However, with the benefit of hindsight the approach taken had room for improvement. Owing largely to its beginnings as an informal initiative which rapidly gained recognition, the co-creative process went through several iterations including one-on-one and small group development meetings, leading to the creation of a working group which took ownership of the project overall. This has been a very valuable learning experience for us about the practicalities of designing a strategic initiative of this type, and has produced several take-away messages about the effective planning of similar projects and digital literacy in particular.
This session aims not only to share the insights we have gained so far, but to support participants in reflecting on how they might apply similar principles to their own settings and projects. In the process, the intention is that they will be able to create planning materials which are directly relevant to themselves and their work. I also intend to collate all the materials produced and share them online for future reference, with a view to possibly setting up an interest group in developing digital literacy frameworks. Previous experience suggests that this may or may not bear fruit, nevertheless I see providing opportunities to build and make use of professional networks as extremely valuable.
As this is an ongoing project, I am also hoping to gain feedback on the work completed so far as well as discuss different ways to evaluate the impact of the framework on students’ learning – for example, how to isolate its impact on learning gain from other factors, and to what extent are quantitative methods likely to produce meaningful data. These will then feed forward into the next phase of the project, which is its implementation in taught programmes and ongoing refinement in response to evaluation. Summaries of all evaluative data received so far will be shared fully with participants, as well as a representative sample of qualitative feedback.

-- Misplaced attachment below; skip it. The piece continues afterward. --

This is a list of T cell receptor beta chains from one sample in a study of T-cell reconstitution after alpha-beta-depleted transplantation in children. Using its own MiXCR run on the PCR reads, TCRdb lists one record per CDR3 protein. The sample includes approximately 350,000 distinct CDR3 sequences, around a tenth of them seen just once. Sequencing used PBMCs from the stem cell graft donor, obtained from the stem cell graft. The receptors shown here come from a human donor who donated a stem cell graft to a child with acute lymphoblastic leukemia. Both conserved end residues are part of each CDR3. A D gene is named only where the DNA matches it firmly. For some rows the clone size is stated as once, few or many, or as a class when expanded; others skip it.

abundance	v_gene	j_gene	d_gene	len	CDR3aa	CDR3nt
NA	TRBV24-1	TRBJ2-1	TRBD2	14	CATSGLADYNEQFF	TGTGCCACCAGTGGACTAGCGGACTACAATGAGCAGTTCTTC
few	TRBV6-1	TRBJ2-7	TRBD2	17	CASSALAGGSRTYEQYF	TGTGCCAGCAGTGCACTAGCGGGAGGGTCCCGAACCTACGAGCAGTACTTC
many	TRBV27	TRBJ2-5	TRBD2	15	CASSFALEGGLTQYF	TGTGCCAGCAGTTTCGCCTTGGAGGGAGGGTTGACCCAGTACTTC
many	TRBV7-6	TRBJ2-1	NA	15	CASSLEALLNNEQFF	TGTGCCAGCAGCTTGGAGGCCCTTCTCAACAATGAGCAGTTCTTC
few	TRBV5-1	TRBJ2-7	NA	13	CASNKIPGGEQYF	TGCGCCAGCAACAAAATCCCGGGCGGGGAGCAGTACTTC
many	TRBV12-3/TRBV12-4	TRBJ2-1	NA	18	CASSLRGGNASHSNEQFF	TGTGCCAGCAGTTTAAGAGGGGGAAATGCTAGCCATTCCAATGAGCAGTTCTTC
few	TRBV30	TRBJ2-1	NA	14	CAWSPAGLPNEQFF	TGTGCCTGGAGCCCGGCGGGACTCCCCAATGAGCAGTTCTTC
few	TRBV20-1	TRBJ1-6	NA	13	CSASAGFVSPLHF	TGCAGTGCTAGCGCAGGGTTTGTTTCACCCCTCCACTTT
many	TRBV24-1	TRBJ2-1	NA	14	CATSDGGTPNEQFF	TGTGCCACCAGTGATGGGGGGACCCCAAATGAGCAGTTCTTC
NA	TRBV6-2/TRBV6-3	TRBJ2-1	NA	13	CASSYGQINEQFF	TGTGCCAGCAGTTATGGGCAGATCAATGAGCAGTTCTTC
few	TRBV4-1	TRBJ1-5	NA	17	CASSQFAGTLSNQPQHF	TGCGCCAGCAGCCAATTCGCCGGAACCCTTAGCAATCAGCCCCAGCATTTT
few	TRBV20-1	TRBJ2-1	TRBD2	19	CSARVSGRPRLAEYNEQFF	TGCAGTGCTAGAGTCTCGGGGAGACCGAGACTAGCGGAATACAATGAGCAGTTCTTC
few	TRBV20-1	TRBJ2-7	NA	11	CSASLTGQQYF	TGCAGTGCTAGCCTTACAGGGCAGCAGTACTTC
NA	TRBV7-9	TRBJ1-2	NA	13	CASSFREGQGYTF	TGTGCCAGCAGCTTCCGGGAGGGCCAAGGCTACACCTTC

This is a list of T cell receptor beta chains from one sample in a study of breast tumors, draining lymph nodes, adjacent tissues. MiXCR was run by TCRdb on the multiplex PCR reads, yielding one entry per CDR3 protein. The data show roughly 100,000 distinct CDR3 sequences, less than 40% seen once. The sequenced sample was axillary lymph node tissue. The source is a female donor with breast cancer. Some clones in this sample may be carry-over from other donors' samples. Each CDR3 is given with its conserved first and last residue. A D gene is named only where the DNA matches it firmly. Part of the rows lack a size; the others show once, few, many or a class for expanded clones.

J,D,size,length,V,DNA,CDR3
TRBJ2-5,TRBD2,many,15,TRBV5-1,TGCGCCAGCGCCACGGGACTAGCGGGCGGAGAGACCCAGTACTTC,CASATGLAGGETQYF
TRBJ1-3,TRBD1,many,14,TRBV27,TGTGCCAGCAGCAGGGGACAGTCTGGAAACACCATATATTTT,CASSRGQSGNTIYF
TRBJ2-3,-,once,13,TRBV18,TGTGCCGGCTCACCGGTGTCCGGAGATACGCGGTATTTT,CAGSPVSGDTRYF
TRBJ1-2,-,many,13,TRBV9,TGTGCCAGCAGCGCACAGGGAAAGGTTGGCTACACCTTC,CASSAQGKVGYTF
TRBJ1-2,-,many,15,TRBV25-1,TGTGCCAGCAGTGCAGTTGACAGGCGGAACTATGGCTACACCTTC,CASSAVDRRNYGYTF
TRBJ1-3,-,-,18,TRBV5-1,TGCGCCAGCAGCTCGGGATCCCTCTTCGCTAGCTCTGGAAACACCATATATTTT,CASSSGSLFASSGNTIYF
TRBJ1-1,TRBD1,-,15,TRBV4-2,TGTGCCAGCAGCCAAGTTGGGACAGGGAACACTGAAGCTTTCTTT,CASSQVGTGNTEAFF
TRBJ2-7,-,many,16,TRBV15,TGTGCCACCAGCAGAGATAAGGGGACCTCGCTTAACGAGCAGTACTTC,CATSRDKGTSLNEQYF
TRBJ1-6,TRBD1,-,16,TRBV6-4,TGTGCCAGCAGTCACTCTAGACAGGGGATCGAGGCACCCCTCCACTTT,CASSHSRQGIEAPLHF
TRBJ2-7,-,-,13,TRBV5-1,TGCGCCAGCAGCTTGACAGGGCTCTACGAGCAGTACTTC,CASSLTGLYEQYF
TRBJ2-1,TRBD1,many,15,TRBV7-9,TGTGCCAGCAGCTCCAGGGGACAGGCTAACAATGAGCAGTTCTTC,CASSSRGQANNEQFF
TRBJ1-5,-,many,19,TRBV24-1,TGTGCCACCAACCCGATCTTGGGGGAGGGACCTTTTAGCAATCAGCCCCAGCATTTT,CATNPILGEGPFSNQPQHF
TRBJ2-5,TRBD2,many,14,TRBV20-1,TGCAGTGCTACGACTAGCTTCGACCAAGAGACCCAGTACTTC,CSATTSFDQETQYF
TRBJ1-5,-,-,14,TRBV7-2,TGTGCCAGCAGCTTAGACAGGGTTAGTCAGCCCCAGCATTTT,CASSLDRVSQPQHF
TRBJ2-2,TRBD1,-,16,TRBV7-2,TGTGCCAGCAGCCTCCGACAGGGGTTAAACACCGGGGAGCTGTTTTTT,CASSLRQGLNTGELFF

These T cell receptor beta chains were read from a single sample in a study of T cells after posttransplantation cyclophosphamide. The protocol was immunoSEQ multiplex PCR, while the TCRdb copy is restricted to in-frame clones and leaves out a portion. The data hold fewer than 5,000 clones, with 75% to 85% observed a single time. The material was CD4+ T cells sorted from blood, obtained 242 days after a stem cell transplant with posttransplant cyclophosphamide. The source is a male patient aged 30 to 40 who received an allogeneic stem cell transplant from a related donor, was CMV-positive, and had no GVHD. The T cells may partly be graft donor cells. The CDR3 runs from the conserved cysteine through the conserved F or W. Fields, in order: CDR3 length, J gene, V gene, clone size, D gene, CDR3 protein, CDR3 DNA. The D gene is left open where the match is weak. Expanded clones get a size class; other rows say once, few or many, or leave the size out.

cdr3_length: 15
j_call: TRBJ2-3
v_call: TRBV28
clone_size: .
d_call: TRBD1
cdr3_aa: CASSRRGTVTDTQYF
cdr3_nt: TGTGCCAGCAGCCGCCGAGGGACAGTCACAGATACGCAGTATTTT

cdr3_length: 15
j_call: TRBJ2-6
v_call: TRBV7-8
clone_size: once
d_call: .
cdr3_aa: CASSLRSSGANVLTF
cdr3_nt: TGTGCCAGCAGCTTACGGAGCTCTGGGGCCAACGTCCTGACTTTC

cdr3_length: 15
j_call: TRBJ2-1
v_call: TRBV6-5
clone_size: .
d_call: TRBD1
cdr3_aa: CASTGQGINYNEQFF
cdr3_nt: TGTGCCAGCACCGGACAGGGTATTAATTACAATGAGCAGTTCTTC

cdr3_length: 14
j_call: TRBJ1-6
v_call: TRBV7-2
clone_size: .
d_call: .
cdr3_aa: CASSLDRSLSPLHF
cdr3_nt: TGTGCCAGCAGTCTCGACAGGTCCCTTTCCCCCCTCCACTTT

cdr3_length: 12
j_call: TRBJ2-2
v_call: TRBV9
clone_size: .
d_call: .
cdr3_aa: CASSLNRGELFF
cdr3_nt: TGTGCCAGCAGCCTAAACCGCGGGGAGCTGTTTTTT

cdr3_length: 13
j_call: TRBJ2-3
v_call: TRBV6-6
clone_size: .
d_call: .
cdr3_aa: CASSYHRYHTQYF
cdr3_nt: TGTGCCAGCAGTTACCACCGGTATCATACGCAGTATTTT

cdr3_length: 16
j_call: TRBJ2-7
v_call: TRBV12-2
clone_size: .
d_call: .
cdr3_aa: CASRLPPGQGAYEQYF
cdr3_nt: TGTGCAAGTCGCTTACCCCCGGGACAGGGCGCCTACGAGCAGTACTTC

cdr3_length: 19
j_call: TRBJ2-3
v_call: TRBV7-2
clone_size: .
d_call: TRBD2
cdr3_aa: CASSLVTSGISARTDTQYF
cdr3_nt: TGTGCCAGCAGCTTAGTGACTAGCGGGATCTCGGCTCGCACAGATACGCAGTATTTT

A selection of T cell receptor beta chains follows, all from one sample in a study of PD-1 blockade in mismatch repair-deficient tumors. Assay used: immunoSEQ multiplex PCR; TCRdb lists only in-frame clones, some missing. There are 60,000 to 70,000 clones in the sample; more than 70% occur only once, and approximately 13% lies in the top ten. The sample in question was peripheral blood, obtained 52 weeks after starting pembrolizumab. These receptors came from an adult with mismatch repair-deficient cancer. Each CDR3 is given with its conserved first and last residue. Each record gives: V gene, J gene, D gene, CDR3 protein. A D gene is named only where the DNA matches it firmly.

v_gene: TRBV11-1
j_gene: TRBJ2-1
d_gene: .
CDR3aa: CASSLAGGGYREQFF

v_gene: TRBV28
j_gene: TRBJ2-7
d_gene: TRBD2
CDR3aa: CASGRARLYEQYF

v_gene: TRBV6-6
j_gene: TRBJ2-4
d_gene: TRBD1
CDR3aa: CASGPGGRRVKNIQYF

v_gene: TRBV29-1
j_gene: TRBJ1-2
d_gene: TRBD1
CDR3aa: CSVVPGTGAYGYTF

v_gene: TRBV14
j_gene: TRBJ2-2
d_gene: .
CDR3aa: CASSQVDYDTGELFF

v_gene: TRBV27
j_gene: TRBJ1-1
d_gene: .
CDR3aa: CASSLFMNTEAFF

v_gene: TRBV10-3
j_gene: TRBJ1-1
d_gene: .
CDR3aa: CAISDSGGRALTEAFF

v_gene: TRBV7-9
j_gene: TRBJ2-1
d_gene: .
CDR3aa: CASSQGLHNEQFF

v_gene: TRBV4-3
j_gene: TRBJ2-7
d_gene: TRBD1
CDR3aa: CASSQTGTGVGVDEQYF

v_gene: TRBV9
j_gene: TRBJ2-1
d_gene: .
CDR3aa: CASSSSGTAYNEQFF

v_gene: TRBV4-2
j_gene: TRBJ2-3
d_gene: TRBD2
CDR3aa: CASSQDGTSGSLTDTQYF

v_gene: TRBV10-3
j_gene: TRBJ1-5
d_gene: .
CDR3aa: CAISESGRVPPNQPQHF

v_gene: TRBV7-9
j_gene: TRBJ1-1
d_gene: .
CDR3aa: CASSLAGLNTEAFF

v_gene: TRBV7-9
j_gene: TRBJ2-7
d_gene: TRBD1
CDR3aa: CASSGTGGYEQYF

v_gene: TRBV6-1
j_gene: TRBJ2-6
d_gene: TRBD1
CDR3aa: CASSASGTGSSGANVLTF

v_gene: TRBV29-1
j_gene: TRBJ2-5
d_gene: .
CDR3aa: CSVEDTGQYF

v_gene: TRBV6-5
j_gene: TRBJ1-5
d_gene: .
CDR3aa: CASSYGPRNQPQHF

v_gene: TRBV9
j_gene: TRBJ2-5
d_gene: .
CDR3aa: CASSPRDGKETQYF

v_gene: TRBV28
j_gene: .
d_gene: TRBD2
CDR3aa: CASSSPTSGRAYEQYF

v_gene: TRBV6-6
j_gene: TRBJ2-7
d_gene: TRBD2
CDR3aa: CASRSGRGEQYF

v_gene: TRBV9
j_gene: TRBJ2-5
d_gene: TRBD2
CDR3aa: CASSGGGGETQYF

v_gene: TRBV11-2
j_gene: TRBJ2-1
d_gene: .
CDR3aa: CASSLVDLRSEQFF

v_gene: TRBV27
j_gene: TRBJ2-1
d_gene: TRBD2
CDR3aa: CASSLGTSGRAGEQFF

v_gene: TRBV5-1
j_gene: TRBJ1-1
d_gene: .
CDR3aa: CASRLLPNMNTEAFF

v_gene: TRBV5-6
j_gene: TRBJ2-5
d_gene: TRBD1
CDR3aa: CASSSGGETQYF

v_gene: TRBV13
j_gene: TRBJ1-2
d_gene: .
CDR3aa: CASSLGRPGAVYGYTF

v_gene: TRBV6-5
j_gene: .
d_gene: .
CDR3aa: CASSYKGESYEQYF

Beetham, H., Killen, C. & Knight, S. (2017). Developing organisational approaches to digital capability. [online, licensed under CC BY-NC-ND] Jisc.ac.uk. Available at: https://www.jisc.ac.uk/guides/developing-organisational-approaches-to-digital-capability [Accessed 26 March 2018].
Smyth, K. (2017). 3E Education. [online] 3eeducation.org. Available at: https://3eeducation.org/3e-framework/ [Accessed 26 March 2018].
Jisc (2017). Checklist for curriculum developers. [online, licensed under CC BY-NC-ND] Jisc.ac.uk. Available at: http://repository.jisc.ac.uk/6631/1/DigicapCurriculumDevChecklist.docx [Accessed 26 March 2018].
The Open University (2012). Digital and information literacy framework. [online, licensed under CC BY-NC-SA] Open.ac.uk. Available at: http://www.open.ac.uk/libraryservices/pages/dilframework/ [Accessed 26 March 2018].
Resources for participants
Presentation slides and digital literacy framework to follow.